Attorney General Leslie Rutledge issued an equivocal answer today on the questions of whether state Treasurer Dennis Milligan had authority to enter a $450,000 four-year contract last year with a Delaware company for an on-line “financial literacy” program.
The question was asked by legislative Auditor Roger Norman, since Milligan didn’t have explicit legislative authority and he seemed to have transferred money between appropriated line items to pay the tab. The summary of Rutledge’s answer:
In my opinion, the absence of a specific legislative grant of authority does not automatically compel the conclusion that the Treasurer lacked legal authority to enter the contract. The purchase of commodities and services with appropriated funds is an executive function. Of course, you are authorized to call attention to the funds at issue if it is your opinion that they have not been properly expended. I believe you are authorized to take this action if you believe it justified, notwithstanding the Treasurer’s general authority as a constitutional officer to contract for the purchase of commodities and services.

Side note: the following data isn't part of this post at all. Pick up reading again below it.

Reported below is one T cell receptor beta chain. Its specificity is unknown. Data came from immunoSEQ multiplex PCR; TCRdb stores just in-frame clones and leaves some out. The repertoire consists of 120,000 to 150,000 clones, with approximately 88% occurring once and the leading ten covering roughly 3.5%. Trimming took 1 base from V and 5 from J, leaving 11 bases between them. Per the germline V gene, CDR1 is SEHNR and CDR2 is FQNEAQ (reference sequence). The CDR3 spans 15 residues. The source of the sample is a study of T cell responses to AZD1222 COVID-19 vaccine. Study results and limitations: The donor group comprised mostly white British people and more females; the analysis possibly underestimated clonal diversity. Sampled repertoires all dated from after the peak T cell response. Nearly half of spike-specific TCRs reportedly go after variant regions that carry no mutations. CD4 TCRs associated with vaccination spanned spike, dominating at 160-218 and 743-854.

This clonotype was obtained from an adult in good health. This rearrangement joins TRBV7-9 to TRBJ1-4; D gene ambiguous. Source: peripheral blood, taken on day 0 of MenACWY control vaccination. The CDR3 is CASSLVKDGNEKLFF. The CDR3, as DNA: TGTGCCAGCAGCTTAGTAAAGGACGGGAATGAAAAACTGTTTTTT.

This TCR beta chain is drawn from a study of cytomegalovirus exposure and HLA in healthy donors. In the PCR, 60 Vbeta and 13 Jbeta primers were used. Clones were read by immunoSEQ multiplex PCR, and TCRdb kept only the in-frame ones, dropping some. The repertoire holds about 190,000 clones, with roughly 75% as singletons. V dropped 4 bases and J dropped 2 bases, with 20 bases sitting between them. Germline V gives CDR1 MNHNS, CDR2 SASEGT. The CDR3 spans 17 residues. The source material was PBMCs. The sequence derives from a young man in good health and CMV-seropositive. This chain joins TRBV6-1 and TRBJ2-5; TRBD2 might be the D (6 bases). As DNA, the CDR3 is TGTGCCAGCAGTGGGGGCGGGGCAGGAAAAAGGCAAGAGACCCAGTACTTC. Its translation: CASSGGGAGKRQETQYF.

Rutledge didn’t agree that there’d been a transfer between lines of appropriation, but rather a “recategorization” of data processing money. Thus, legislative review was not required, she said, though she allowed that further factual examination could alter her outlook.
Milligan‘s contract has spurred discussion since he entered it. It’s for elmentary students. But the state’s educational framework for public schools already includes economic education for grades K-12. Education generally has not been viewed as a duty of the office. The office is primarily to hold state money and produce some earnings on it before it’s needed to pay bills.
The state already had available some free on-line financial literacy information through its college savings plan program through the same company, Ever FI, with which Milligan contracted. But his office said the additional services were more valuable.